Philippians chapter 3 is a very uplifting chapter. Paul describes his previous life and how he had considered works of the flesh to be his righteousness. He talks about how he has left everything for the Gospel and even considers what he’s lost as nothing compared to the glory of Christ which he has been given. It’s a beautiful passage for certain, that is, until you read it in the original Greek and find that it’s highly offensive. Here’s the passage as it’s translated in the NIV.
What is more, I consider everything a loss compared to the surpassing greatness of knowing Christ Jesus my Lord, for whose sake I have lost all things. I consider them rubbish, that I may gain Christ…
Isn’t that nice? Paul considers the things he’s lost as rubbish. The Greek word translated as “rubbish” is skybalon, but that’s not the most accurate translation of the Greek. Skybalon is a dirty word in Greek, and our lovely wholesome translators have really dulled the translation down. What does it mean? The NET Bible translates it as “dung”, which is still not quite the full meaning. The NET Bible note on verse 8’s “dung” says:
The word here translated “dung” was often used in Greek as a vulgar term for fecal matter. As such it would most likely have had a certain shock value for the readers. This may well be Paul’s meaning here, especially since the context is about what the flesh produces.
Paul swears in his letter. This wasn’t like saying “I consider them poop,” or “I consider them fecal matter”, no it was much worse than that. Skybalon was a vulgar term! It has been found in ancient graffiti and in manuscripts linking it as pure profanity! Paul purposefully uses a vulgar and offensive term in his letter in order to grab the attention of his readers and get into their faces. But this isn’t the only place he’s been known to get up into people’s faces. He does it in Romans as well.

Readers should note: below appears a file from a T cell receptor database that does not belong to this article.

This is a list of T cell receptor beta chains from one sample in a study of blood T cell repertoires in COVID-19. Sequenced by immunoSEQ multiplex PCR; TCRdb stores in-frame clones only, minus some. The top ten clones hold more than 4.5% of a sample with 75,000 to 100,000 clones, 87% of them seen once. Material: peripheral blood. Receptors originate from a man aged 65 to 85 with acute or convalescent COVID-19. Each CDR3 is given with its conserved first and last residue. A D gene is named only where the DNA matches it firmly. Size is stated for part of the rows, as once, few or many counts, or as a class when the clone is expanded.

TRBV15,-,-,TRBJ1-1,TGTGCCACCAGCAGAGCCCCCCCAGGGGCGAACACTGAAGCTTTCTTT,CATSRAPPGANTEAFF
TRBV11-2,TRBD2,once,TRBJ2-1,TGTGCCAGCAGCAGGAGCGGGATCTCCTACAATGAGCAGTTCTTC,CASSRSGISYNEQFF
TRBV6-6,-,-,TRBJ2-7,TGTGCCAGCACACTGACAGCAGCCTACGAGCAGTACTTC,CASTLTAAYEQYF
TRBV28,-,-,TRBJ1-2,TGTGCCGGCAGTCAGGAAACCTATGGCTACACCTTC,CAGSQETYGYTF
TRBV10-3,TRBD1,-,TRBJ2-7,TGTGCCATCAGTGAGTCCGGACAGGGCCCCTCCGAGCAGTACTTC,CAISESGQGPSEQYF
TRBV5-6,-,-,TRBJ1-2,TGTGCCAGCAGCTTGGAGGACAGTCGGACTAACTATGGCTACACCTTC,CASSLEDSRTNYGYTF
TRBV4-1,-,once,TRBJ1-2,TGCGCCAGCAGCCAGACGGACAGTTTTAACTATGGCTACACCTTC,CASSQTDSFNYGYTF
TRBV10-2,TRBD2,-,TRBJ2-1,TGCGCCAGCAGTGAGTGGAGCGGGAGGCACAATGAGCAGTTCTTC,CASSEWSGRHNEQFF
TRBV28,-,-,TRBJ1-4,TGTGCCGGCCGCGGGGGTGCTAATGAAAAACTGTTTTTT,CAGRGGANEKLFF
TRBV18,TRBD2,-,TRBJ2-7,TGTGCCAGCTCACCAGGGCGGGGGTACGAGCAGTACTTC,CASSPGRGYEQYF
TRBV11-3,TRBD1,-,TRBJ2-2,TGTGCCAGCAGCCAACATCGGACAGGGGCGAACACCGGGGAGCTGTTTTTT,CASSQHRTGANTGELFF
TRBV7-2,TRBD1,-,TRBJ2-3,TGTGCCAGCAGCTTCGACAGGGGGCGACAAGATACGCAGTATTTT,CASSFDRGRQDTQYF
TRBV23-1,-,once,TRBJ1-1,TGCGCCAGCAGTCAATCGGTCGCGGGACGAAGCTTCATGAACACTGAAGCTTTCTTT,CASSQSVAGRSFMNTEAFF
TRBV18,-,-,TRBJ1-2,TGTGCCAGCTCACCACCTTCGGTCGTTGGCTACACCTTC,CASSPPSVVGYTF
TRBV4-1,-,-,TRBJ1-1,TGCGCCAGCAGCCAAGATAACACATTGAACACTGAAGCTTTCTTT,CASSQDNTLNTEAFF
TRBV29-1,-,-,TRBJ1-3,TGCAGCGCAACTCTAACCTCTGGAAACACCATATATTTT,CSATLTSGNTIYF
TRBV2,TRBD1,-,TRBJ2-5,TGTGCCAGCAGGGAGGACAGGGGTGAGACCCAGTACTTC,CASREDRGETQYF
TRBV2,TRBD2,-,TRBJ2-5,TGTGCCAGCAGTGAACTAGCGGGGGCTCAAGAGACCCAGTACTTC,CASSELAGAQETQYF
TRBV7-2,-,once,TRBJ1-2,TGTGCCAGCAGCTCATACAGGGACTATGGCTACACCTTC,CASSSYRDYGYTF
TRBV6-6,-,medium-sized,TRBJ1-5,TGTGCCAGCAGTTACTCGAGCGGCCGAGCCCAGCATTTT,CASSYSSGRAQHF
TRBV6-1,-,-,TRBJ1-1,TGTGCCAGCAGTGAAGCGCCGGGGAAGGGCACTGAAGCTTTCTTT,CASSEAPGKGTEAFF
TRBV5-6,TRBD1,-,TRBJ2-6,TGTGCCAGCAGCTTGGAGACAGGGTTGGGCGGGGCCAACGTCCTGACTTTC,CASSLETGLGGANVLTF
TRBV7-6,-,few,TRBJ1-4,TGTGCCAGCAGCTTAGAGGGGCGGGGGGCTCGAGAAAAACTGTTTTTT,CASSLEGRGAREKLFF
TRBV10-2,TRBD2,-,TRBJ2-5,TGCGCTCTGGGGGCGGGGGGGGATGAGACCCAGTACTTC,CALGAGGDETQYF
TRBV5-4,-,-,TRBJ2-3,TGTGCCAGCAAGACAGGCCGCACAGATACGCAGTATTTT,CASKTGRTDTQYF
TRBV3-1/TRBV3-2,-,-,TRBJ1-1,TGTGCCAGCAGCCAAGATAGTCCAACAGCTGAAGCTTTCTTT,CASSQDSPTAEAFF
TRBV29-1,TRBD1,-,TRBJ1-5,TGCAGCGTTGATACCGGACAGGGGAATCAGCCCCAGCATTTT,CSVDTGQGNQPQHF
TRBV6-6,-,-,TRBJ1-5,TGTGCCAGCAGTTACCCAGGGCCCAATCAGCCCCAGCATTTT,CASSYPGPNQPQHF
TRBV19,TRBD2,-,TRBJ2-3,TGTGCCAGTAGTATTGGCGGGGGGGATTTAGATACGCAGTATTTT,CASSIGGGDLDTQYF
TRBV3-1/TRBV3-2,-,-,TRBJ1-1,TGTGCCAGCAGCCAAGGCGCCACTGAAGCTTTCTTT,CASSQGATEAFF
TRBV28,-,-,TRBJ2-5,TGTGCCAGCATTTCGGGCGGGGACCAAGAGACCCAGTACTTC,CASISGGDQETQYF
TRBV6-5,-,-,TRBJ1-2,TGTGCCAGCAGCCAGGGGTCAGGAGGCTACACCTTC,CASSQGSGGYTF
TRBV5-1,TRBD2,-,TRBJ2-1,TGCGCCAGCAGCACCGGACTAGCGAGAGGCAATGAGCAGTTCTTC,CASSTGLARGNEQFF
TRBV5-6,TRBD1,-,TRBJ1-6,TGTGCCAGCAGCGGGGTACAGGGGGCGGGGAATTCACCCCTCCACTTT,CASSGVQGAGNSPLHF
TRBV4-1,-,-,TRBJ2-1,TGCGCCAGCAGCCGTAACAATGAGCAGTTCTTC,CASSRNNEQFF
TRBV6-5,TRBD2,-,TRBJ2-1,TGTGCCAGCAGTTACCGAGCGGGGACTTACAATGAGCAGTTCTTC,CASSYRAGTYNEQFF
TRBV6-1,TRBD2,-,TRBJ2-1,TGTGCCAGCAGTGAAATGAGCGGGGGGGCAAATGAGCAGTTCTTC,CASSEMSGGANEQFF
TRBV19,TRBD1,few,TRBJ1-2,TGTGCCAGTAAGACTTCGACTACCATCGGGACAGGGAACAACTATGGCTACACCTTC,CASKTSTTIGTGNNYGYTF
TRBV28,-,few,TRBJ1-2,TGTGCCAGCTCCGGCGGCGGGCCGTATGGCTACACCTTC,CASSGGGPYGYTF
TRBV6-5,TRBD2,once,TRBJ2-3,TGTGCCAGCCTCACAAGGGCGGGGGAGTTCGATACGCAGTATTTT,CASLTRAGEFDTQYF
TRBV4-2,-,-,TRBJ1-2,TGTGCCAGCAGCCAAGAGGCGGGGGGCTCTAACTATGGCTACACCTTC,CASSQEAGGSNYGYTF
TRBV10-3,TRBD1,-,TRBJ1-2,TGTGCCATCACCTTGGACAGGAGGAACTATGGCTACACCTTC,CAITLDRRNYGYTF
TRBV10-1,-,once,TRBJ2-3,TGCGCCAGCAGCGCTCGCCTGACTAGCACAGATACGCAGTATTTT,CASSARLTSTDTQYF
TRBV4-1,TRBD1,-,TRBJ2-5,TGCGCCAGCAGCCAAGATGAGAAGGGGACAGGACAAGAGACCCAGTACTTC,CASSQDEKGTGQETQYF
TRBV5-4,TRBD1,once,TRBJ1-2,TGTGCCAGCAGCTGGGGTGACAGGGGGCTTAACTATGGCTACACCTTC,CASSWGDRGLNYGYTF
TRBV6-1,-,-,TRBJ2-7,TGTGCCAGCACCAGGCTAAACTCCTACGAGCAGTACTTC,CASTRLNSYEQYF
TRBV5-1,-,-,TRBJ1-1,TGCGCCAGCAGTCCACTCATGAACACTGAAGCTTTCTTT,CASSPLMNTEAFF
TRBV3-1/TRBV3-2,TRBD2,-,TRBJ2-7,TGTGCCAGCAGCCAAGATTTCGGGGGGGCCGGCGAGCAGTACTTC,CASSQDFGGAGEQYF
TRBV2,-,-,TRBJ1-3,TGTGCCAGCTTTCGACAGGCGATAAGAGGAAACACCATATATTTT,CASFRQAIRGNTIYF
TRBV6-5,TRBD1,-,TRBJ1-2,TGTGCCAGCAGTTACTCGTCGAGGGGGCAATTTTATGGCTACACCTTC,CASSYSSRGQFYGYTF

What shall we say, then? Shall we go on sinning so that grace may increase? By no means! We died to sin; how can we live in it any longer?
What the NIV translates as “By no means!” is the Greek “Me genoito” which is the strongest Greek idiom to indicate repudiation (refusal to accept and implies a casting off or disowning as untrue, unauthorized, or unworthy of acceptance) and even conveys the idea of outraged indignation. In other words, it was equivalent to today’s “hell no!”
Of course, this isn’t anything new. The Tanakh has a few places of questionable language itself, such as when Rehoboam consults his friends to decide if he will listen to the people or not. His friends’ advice is rather startling.
The young men who had grown up with him replied, “Tell these people who have said to you, ‘Your father put a heavy yoke on us, but make our yoke lighter’-tell them, ‘My little finger is thicker than my father’s waist.
–1 Kings 12:10
Once again our Bible translators are so nice as to dull the eye-popping response of the friends. The literal Hebrew says, “-say unto them, ‘My little finger is thicker than my father’s loins”. What’s the implication here? You get the picture, and you can see why Rehoboam’s friends gave such poor advice: they’re talking about penis size! Yikes!